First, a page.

The Emotional Rollercoaster of Staging and Selling a Home
I came across this article the other day. The title pretty quickly tells you how the author felt about her experience: “My Home Was Staged for Sale—and It Horrified Me.” As a home stager, I recognized what this person was going through. And I wanted to share the guidance I often give to my own clients.
Just to recap, the article details a fairly typical staging process. The seller and her husband hired a home stager at the suggestion of their real estate agent. In this case, most of their furniture and belongings were removed and their “dark, dated” furniture was replaced with items from the stager’s inventory, rental items, and items purchased at the suggestion of the stager.
While that's not the only way to stage a home*, it certainly is one of the methods that allows for the most transformation of the spaces. Here's an example of the same scenario from one of my past home staging projects in Santa Fe...
Late in the article, the author says, “the home stager knew what she was doing. By the end of its very first day on the market, our house had multiple offers over asking price.” But leading up to that point, the author details how she and her husband felt like strangers in their own home. They even ended up renting an apartment while their home was on the market—rather than confront the “shell of [their] former home” each day.
I have empathy for the sellers. Staging a home changes the overall look and feel. The home begins to feel as if it belongs to someone else. I’m always conscious of the psychological and emotional triggers that arise when having a home staged. To put my clients at ease, I always try to offer the “why” element to the changes I recommend.
I’m always conscious of the psychological and emotional triggers that arise when having a home staged. To put my clients at ease, I always try to offer the “why” element to the changes I recommend.
Styling and re-purposing a home’s furnishings and décor may not make sense to the homeowners. I understand that—change is difficult. But I try to point out how the changes create new energy, how these changes open up a floor plan, give rooms a proper sense of purpose, and increase the sense of flow.
But most importantly, I try to help my clients understand the purpose of home staging. These changes may be uncomfortable, but the optimal goal in selling a home is to attract a larger buying audience and get the most return.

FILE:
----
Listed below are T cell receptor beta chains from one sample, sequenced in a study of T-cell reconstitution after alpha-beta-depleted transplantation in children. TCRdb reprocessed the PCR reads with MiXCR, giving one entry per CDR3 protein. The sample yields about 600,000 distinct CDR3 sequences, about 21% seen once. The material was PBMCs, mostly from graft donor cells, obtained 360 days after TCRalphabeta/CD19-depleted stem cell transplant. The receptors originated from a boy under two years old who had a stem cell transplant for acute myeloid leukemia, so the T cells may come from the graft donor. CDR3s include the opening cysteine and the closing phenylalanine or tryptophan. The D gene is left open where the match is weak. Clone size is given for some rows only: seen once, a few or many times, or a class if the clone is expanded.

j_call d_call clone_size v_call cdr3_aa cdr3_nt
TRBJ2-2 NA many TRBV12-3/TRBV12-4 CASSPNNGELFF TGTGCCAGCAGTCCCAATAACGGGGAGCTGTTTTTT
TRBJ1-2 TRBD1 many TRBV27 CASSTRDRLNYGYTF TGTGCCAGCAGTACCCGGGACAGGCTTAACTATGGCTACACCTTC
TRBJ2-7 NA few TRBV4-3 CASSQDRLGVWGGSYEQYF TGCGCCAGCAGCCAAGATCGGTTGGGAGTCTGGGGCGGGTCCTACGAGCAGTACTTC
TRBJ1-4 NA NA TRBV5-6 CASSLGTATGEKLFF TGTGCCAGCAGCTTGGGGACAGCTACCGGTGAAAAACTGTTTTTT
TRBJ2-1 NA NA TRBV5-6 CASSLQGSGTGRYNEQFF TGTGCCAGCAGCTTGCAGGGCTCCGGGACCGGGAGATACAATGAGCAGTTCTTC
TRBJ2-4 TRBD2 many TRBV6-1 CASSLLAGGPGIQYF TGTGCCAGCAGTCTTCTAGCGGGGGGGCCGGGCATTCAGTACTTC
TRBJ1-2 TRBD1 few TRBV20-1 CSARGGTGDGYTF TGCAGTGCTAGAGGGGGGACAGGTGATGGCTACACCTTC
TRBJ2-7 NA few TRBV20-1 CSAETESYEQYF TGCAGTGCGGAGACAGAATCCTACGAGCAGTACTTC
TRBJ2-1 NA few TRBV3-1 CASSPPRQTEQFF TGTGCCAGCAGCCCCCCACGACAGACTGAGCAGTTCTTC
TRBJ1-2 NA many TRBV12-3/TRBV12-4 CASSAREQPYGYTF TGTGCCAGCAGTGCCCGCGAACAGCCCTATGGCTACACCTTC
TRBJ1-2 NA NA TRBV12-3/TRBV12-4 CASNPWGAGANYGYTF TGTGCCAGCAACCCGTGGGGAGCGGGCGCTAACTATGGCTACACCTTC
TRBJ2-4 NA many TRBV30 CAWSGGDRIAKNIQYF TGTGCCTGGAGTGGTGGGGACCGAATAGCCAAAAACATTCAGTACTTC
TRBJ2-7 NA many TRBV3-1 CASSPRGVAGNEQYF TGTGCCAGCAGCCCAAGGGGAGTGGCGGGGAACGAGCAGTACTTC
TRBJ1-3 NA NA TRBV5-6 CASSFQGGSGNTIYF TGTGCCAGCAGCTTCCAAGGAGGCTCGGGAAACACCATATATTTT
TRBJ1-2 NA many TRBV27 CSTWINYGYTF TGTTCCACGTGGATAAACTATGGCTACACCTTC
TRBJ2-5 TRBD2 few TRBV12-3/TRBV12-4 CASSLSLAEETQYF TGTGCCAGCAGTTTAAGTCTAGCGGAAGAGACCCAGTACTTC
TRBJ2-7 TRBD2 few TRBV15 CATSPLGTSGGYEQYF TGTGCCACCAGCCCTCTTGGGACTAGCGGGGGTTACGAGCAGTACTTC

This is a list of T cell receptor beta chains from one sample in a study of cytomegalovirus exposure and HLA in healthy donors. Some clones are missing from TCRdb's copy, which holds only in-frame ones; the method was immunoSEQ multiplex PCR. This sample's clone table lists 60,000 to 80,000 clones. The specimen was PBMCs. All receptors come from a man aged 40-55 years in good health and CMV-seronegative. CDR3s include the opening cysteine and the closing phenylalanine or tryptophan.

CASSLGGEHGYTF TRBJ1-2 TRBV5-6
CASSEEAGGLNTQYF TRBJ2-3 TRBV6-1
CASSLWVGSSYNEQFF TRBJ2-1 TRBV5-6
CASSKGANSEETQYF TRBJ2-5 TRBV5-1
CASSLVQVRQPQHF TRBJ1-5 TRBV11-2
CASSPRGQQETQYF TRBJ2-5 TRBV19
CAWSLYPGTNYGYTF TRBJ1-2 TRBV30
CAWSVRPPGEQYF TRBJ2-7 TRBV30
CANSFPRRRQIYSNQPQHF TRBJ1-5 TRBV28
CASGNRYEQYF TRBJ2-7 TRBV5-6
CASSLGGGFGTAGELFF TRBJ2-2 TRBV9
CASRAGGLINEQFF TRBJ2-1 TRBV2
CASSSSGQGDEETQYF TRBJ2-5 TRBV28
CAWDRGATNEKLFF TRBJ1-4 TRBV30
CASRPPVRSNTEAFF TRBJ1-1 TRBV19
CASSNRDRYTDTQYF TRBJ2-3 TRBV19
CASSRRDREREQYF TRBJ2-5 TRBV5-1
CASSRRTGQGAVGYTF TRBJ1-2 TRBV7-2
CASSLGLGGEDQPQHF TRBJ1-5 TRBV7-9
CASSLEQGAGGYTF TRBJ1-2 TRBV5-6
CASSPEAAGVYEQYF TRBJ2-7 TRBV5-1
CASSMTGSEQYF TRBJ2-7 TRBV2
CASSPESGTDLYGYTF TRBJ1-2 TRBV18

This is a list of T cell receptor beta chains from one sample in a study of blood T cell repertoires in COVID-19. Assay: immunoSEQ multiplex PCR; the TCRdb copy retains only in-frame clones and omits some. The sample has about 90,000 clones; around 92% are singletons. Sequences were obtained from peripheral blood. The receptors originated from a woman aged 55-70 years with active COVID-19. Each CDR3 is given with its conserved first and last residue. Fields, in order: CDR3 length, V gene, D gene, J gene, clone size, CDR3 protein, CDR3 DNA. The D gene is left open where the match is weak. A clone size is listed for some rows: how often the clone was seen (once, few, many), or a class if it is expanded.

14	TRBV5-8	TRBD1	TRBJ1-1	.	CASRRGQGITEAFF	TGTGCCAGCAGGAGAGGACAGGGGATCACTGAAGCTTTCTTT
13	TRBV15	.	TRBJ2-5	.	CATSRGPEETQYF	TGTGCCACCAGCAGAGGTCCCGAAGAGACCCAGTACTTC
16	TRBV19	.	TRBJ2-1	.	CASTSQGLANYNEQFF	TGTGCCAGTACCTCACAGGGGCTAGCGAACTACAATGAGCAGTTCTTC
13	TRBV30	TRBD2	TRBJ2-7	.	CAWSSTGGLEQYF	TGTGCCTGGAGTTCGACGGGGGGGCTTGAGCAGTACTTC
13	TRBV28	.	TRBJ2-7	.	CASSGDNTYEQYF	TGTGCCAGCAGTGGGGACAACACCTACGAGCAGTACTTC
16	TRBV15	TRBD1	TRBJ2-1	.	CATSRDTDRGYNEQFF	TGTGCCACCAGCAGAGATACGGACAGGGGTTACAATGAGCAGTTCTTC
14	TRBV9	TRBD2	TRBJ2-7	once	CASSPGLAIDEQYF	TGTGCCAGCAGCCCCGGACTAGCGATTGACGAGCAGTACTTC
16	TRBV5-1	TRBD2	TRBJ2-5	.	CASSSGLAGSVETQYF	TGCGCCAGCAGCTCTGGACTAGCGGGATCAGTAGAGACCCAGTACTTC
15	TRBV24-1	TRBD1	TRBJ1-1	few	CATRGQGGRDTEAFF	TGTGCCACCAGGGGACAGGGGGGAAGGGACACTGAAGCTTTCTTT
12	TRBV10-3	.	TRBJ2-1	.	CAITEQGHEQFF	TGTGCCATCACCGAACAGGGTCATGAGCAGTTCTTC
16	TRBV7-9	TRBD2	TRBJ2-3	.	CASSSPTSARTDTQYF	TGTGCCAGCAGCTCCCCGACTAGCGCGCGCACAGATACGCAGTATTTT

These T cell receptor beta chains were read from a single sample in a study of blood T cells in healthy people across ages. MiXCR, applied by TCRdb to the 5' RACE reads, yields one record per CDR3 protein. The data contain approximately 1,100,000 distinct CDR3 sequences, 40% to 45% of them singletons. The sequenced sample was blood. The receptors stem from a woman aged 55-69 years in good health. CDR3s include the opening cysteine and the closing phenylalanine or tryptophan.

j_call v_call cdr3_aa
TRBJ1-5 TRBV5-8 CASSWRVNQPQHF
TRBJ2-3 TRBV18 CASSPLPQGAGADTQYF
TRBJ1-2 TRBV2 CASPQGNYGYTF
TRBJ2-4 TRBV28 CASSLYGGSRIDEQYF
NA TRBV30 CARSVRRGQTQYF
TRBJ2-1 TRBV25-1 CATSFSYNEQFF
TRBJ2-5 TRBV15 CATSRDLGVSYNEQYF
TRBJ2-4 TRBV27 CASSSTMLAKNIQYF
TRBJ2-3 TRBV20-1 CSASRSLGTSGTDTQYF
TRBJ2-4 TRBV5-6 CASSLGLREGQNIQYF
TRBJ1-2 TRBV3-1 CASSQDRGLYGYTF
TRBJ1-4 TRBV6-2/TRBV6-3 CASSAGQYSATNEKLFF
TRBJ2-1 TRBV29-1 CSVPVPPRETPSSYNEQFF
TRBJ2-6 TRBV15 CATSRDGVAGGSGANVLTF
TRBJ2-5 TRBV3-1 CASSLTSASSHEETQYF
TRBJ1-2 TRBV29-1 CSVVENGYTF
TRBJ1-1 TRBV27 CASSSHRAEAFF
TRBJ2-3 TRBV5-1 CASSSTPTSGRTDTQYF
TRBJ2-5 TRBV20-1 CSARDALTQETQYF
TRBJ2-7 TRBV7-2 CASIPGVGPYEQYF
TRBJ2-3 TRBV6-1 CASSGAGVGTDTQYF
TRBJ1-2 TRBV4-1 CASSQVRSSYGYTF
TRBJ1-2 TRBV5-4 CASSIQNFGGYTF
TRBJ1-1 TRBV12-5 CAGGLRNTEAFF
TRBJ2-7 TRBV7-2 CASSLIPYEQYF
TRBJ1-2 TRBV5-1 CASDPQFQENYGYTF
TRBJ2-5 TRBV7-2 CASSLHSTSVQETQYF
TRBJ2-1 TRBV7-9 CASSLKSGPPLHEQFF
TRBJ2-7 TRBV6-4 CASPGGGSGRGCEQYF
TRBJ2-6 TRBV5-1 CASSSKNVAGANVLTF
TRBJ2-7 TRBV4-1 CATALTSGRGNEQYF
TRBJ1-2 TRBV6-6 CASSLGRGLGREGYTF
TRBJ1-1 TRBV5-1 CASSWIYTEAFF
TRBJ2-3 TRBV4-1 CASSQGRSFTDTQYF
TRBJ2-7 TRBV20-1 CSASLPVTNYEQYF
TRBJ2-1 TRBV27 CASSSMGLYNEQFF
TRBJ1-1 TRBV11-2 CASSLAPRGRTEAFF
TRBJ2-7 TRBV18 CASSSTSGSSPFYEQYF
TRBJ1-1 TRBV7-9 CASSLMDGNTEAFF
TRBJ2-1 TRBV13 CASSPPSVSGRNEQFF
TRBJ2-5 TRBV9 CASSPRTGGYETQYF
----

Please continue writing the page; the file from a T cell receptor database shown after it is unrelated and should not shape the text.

The moment your home is listed, consciously it belongs to the buying audience. As difficult as it may be, all emotional ties to the home itself need to be carefully put aside. You will always have the memories you created in your home. Nothing can take those away. But as far as the house, the condo, the apartment, the physical building itself; buyers need the space to envision creating their own story in your home. Home stagers have the experience and, importantly, the objectivity to make that possibility come to life. The sooner a home sells, and the better price you receive, the sooner you can move to the next stage.
You will always have the memories you created in your home. Nothing can take those away. But as far as the house, the condo, the apartment, the physical building itself; buyers need the space to envision creating their own story in your home.
In the case of this author’s experience, had she and her husband opted to not have their home staged, had they instead decided to keep the nostalgic and sentimental elements that made the home “theirs” in place, the final outcome (multiple offers over asking) could very easily have been far different. The article might even have been titled, “My Home Was Not Staged For Sale—and It Sat on the Market for Way Too Long While My Husband and I Restlessly Waited to Start the Next Chapter of Our Lives.”
Maybe that’s a little long, but you get my point.
*There are many ways a home stager can customize the staging process for sellers, but most home staging jobs can be simply grouped into three categories (you can see examples of all of these categories on this page of my website):
OCCUPIED STAGING - An occupied staging means that the sellers intend to continue to live in the home while it is on the market. Generally, occupied stagings involve assessing what the sellers already have in their home, and then rearranging those belongings into new configurations that will best compliment the home's finest selling features. More often than not this involves quite a bit of downsizing and depersonalizing of the spaces, which can be emotionally challenging for the sellers, who have been used to their home looking and functioning in a different way.
VACANT STAGING - A vacant staging means that the sellers intend to, or already have, vacated the property while it is for sale. While generally a more expensive staging job, vacant staging really allows a property to show at its very best because every aspect of the furnishings and decor are carefully curated by the stager from their business inventory. The home stager is able to create magazine-worthy spaces that excite the most aspirational tendencies in buyers. Excited buyers can translate into more, and more aggressive, purchase offers for a home.
SHOW HOME STAGING - Also know as model home, or spec home, staging: this is similar to vacant staging except it is performed on a newly constructed display model home or custom build. Often used by developers and contractors, show home staging brings spaces that have never been lived in to life by adding decor and furnishings throughout. It is much more helpful for prospective buyers to see how spaces might be used rather than be confronted with an empty shell of a new house.